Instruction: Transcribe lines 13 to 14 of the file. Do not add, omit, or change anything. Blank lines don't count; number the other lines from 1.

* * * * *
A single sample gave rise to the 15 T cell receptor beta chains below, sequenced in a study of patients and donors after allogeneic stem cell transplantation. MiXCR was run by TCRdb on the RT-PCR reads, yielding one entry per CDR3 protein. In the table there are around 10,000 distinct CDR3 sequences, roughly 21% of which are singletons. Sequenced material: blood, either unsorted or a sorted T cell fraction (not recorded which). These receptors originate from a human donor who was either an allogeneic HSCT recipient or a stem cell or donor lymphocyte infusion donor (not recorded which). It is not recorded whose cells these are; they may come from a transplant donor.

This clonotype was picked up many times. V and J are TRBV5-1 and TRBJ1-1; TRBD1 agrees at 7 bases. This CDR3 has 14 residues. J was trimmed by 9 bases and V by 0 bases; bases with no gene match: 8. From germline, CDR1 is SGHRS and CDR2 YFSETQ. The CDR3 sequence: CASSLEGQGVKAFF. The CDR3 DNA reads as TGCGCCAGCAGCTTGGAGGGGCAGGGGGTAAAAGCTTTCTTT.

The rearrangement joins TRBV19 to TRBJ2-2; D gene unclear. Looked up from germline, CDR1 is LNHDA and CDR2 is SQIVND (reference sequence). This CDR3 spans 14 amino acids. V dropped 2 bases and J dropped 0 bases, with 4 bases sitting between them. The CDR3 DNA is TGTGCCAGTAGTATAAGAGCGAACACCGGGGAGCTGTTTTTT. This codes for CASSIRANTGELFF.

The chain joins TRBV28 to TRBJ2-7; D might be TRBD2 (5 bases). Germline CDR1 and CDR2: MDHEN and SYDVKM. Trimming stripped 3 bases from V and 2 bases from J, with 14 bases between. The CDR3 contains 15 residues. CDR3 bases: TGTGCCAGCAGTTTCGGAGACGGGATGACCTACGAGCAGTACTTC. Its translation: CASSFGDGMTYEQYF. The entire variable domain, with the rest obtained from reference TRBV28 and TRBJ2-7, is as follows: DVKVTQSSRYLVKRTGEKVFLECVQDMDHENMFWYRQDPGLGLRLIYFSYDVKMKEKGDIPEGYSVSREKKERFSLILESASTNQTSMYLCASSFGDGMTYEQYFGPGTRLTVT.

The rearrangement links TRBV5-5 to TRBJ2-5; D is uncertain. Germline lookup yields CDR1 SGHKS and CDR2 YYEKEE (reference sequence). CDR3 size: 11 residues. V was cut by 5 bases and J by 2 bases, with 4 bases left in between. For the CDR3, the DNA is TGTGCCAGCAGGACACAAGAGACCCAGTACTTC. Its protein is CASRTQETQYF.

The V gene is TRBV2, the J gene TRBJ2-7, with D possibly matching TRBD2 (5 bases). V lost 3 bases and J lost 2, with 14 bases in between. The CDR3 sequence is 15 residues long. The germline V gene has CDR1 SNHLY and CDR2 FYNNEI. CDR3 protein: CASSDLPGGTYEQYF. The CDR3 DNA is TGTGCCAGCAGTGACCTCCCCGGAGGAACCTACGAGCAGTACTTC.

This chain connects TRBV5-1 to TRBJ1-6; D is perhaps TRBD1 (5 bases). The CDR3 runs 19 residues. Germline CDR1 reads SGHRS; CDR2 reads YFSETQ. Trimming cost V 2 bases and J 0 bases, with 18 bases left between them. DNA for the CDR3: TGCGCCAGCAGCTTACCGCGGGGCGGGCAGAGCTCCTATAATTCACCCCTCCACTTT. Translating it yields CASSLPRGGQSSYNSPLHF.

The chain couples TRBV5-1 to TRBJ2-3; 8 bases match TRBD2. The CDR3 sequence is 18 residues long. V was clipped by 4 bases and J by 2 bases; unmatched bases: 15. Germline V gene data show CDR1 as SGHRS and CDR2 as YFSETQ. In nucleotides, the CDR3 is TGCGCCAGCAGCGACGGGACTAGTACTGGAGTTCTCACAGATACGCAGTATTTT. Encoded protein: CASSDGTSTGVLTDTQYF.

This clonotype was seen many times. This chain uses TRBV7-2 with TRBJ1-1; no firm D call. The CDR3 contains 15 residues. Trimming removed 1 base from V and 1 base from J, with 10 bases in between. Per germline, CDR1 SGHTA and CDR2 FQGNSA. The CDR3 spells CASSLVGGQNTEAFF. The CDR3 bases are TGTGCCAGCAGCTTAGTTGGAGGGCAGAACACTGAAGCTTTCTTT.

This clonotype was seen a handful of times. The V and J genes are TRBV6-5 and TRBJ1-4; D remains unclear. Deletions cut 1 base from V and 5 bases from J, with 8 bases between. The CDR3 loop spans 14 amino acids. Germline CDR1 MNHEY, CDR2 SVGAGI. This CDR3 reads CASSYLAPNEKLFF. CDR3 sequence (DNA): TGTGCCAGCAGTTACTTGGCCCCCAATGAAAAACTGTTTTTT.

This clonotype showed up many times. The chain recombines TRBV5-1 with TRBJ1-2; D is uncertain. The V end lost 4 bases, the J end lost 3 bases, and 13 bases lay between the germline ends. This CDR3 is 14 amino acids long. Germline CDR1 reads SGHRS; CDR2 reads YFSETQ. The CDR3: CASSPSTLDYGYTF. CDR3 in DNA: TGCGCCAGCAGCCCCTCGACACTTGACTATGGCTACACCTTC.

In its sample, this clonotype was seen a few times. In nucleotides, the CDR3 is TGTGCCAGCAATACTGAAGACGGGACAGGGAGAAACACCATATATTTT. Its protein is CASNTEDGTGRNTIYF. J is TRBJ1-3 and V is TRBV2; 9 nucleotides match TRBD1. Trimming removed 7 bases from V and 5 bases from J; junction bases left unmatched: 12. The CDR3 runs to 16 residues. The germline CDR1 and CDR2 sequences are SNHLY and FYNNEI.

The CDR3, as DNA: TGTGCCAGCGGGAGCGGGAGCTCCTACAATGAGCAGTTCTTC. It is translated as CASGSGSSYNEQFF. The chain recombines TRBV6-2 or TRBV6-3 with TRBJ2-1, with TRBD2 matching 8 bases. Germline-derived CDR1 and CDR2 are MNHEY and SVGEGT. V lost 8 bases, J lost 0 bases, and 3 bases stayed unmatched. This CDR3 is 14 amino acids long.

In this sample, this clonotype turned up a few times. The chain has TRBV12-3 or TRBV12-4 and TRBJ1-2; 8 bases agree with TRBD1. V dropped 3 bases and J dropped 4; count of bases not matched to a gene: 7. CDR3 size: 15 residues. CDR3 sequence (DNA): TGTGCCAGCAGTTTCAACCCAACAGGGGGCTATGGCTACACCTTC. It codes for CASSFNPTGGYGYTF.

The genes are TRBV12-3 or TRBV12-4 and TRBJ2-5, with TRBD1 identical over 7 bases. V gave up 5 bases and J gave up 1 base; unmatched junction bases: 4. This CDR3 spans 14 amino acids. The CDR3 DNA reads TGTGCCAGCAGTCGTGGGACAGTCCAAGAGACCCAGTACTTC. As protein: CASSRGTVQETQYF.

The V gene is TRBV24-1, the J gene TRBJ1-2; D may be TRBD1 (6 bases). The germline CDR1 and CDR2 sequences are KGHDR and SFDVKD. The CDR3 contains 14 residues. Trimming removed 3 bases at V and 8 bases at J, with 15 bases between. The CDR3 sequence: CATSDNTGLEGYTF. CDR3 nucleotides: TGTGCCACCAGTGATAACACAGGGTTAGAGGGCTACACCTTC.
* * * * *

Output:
The CDR3, as DNA: TGTGCCAGCGGGAGCGGGAGCTCCTACAATGAGCAGTTCTTC. It is translated as CASGSGSSYNEQFF. The chain recombines TRBV6-2 or TRBV6-3 with TRBJ2-1, with TRBD2 matching 8 bases. Germline-derived CDR1 and CDR2 are MNHEY and SVGEGT. V lost 8 bases, J lost 0 bases, and 3 bases stayed unmatched. This CDR3 is 14 amino acids long.

In this sample, this clonotype turned up a few times. The chain has TRBV12-3 or TRBV12-4 and TRBJ1-2; 8 bases agree with TRBD1. V dropped 3 bases and J dropped 4; count of bases not matched to a gene: 7. CDR3 size: 15 residues. CDR3 sequence (DNA): TGTGCCAGCAGTTTCAACCCAACAGGGGGCTATGGCTACACCTTC. It codes for CASSFNPTGGYGYTF.